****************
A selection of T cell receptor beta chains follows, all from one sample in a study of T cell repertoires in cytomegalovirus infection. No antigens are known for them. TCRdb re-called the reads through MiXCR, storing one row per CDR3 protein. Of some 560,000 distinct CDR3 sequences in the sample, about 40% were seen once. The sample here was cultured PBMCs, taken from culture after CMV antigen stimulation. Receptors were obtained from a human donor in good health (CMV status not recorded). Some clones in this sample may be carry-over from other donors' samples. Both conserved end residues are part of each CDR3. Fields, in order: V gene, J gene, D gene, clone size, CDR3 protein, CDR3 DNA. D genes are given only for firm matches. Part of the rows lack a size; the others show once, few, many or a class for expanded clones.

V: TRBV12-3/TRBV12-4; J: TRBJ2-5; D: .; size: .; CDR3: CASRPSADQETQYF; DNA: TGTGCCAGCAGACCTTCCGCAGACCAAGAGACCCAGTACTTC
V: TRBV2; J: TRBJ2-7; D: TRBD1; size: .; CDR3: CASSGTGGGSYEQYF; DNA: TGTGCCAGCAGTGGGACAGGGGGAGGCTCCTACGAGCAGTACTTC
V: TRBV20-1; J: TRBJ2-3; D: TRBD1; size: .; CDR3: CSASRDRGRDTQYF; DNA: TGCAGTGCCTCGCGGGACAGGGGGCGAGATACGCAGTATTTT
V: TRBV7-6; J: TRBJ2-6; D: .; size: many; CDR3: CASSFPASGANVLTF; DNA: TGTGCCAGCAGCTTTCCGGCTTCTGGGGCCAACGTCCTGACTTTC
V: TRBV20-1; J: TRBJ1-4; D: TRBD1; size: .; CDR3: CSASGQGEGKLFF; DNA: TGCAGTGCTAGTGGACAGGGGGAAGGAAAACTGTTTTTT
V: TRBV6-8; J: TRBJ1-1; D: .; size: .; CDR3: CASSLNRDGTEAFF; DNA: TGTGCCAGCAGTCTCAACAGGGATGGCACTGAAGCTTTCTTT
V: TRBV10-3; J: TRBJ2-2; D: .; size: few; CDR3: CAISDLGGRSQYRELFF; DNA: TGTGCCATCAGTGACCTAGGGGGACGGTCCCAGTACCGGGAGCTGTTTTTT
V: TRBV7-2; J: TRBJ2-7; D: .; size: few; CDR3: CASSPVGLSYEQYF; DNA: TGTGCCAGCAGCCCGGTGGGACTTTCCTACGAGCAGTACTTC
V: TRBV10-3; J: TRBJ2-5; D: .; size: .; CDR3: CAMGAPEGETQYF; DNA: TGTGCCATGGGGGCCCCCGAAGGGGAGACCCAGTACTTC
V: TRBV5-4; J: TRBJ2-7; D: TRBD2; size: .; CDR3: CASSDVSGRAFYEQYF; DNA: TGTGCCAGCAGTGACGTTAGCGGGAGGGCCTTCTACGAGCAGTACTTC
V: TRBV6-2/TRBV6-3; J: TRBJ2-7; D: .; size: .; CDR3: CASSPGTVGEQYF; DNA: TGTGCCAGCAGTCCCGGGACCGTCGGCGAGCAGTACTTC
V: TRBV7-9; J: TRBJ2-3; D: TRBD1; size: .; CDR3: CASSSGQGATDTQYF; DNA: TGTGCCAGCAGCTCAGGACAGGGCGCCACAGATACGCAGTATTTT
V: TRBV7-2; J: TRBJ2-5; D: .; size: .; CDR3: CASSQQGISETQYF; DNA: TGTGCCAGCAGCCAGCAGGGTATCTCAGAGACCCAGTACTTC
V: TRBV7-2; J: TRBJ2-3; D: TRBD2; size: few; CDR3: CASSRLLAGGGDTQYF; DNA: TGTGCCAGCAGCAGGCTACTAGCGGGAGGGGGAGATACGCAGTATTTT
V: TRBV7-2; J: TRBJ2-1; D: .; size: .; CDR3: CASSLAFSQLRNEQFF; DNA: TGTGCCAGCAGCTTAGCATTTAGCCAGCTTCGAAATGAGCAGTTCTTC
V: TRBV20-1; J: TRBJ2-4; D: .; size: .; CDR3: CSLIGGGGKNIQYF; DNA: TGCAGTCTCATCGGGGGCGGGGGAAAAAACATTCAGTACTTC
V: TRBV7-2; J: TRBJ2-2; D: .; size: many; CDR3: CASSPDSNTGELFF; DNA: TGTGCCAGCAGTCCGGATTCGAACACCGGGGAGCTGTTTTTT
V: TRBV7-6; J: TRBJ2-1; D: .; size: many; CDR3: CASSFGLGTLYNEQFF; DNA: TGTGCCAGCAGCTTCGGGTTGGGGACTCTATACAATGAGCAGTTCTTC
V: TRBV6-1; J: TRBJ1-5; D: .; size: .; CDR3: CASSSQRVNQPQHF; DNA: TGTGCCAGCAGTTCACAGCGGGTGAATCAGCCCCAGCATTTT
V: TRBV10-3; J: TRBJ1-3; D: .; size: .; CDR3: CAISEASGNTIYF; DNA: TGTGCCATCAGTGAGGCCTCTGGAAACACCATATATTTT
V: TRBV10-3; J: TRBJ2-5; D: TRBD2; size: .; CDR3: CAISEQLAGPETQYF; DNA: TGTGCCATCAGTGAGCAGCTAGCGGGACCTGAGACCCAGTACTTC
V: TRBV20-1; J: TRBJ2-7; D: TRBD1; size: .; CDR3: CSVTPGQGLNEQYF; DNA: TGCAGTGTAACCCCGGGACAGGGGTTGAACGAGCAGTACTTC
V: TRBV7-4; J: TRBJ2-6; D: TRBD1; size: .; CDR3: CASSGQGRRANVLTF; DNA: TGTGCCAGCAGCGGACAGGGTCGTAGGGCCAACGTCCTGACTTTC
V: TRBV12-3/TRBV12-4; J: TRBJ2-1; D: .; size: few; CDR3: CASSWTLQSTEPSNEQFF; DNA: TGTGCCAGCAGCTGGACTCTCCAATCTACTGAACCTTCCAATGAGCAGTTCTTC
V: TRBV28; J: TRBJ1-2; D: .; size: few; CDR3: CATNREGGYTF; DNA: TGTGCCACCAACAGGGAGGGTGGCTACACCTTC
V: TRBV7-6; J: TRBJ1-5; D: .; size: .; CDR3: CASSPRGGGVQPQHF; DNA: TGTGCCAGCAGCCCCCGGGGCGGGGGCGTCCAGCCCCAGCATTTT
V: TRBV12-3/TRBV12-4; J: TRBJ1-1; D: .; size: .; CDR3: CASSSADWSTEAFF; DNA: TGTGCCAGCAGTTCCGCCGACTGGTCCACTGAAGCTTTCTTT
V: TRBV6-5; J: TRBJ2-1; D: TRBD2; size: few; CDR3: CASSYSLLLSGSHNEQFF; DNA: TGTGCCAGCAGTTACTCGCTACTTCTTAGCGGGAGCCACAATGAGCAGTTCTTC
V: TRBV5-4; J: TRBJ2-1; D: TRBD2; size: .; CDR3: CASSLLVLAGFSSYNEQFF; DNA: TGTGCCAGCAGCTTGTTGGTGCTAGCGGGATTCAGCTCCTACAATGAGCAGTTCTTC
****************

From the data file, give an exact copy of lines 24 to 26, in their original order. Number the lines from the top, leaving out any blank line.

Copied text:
V: TRBV7-4; J: TRBJ2-6; D: TRBD1; size: .; CDR3: CASSGQGRRANVLTF; DNA: TGTGCCAGCAGCGGACAGGGTCGTAGGGCCAACGTCCTGACTTTC
V: TRBV12-3/TRBV12-4; J: TRBJ2-1; D: .; size: few; CDR3: CASSWTLQSTEPSNEQFF; DNA: TGTGCCAGCAGCTGGACTCTCCAATCTACTGAACCTTCCAATGAGCAGTTCTTC
V: TRBV28; J: TRBJ1-2; D: .; size: few; CDR3: CATNREGGYTF; DNA: TGTGCCACCAACAGGGAGGGTGGCTACACCTTC